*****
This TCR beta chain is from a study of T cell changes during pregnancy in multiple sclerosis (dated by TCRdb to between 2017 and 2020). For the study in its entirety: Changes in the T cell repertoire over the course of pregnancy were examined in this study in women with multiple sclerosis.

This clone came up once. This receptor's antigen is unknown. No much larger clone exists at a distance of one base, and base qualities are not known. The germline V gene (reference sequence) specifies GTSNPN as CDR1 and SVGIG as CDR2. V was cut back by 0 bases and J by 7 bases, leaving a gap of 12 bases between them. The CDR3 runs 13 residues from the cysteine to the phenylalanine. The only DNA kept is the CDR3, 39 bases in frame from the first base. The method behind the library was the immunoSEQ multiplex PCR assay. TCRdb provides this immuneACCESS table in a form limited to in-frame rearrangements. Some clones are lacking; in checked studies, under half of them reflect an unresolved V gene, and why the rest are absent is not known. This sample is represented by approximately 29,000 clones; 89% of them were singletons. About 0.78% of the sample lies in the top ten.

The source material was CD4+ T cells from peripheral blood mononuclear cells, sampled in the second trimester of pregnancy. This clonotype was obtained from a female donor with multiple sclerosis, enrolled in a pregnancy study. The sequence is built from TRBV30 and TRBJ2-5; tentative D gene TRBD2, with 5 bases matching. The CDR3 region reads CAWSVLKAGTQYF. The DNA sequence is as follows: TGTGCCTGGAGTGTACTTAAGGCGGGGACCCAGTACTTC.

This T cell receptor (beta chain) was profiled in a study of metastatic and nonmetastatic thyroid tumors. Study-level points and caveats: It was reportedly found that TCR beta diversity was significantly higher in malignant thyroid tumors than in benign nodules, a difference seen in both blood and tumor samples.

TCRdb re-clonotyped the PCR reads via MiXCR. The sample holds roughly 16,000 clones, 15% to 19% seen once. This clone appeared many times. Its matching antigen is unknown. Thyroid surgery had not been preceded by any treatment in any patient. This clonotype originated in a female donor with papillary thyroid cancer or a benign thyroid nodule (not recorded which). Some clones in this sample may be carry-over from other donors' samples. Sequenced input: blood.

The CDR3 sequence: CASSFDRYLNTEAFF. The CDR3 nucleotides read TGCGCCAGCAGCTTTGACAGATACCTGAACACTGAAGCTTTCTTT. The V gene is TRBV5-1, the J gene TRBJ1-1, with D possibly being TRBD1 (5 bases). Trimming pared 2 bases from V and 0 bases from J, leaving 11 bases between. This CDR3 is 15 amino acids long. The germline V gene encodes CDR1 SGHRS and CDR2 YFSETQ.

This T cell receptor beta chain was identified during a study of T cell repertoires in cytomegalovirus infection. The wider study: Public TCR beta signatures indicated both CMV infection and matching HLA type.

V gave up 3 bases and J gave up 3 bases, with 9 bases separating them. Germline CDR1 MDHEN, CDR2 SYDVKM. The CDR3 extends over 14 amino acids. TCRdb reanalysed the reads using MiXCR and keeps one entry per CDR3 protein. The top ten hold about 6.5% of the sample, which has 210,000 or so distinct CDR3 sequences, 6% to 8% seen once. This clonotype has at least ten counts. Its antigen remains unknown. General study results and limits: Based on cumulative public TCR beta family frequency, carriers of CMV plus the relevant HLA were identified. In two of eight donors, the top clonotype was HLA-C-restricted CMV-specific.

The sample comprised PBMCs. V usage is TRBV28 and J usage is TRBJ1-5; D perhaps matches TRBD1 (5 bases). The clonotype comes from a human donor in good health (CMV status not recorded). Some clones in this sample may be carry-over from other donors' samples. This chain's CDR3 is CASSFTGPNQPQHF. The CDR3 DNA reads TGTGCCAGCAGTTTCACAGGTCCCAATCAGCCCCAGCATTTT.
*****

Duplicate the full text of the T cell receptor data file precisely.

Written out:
This TCR beta chain is from a study of T cell changes during pregnancy in multiple sclerosis (dated by TCRdb to between 2017 and 2020). For the study in its entirety: Changes in the T cell repertoire over the course of pregnancy were examined in this study in women with multiple sclerosis.

This clone came up once. This receptor's antigen is unknown. No much larger clone exists at a distance of one base, and base qualities are not known. The germline V gene (reference sequence) specifies GTSNPN as CDR1 and SVGIG as CDR2. V was cut back by 0 bases and J by 7 bases, leaving a gap of 12 bases between them. The CDR3 runs 13 residues from the cysteine to the phenylalanine. The only DNA kept is the CDR3, 39 bases in frame from the first base. The method behind the library was the immunoSEQ multiplex PCR assay. TCRdb provides this immuneACCESS table in a form limited to in-frame rearrangements. Some clones are lacking; in checked studies, under half of them reflect an unresolved V gene, and why the rest are absent is not known. This sample is represented by approximately 29,000 clones; 89% of them were singletons. About 0.78% of the sample lies in the top ten.

The source material was CD4+ T cells from peripheral blood mononuclear cells, sampled in the second trimester of pregnancy. This clonotype was obtained from a female donor with multiple sclerosis, enrolled in a pregnancy study. The sequence is built from TRBV30 and TRBJ2-5; tentative D gene TRBD2, with 5 bases matching. The CDR3 region reads CAWSVLKAGTQYF. The DNA sequence is as follows: TGTGCCTGGAGTGTACTTAAGGCGGGGACCCAGTACTTC.

This T cell receptor (beta chain) was profiled in a study of metastatic and nonmetastatic thyroid tumors. Study-level points and caveats: It was reportedly found that TCR beta diversity was significantly higher in malignant thyroid tumors than in benign nodules, a difference seen in both blood and tumor samples.

TCRdb re-clonotyped the PCR reads via MiXCR. The sample holds roughly 16,000 clones, 15% to 19% seen once. This clone appeared many times. Its matching antigen is unknown. Thyroid surgery had not been preceded by any treatment in any patient. This clonotype originated in a female donor with papillary thyroid cancer or a benign thyroid nodule (not recorded which). Some clones in this sample may be carry-over from other donors' samples. Sequenced input: blood.

The CDR3 sequence: CASSFDRYLNTEAFF. The CDR3 nucleotides read TGCGCCAGCAGCTTTGACAGATACCTGAACACTGAAGCTTTCTTT. The V gene is TRBV5-1, the J gene TRBJ1-1, with D possibly being TRBD1 (5 bases). Trimming pared 2 bases from V and 0 bases from J, leaving 11 bases between. This CDR3 is 15 amino acids long. The germline V gene encodes CDR1 SGHRS and CDR2 YFSETQ.

This T cell receptor beta chain was identified during a study of T cell repertoires in cytomegalovirus infection. The wider study: Public TCR beta signatures indicated both CMV infection and matching HLA type.

V gave up 3 bases and J gave up 3 bases, with 9 bases separating them. Germline CDR1 MDHEN, CDR2 SYDVKM. The CDR3 extends over 14 amino acids. TCRdb reanalysed the reads using MiXCR and keeps one entry per CDR3 protein. The top ten hold about 6.5% of the sample, which has 210,000 or so distinct CDR3 sequences, 6% to 8% seen once. This clonotype has at least ten counts. Its antigen remains unknown. General study results and limits: Based on cumulative public TCR beta family frequency, carriers of CMV plus the relevant HLA were identified. In two of eight donors, the top clonotype was HLA-C-restricted CMV-specific.

The sample comprised PBMCs. V usage is TRBV28 and J usage is TRBJ1-5; D perhaps matches TRBD1 (5 bases). The clonotype comes from a human donor in good health (CMV status not recorded). Some clones in this sample may be carry-over from other donors' samples. This chain's CDR3 is CASSFTGPNQPQHF. The CDR3 DNA reads TGTGCCAGCAGTTTCACAGGTCCCAATCAGCCCCAGCATTTT.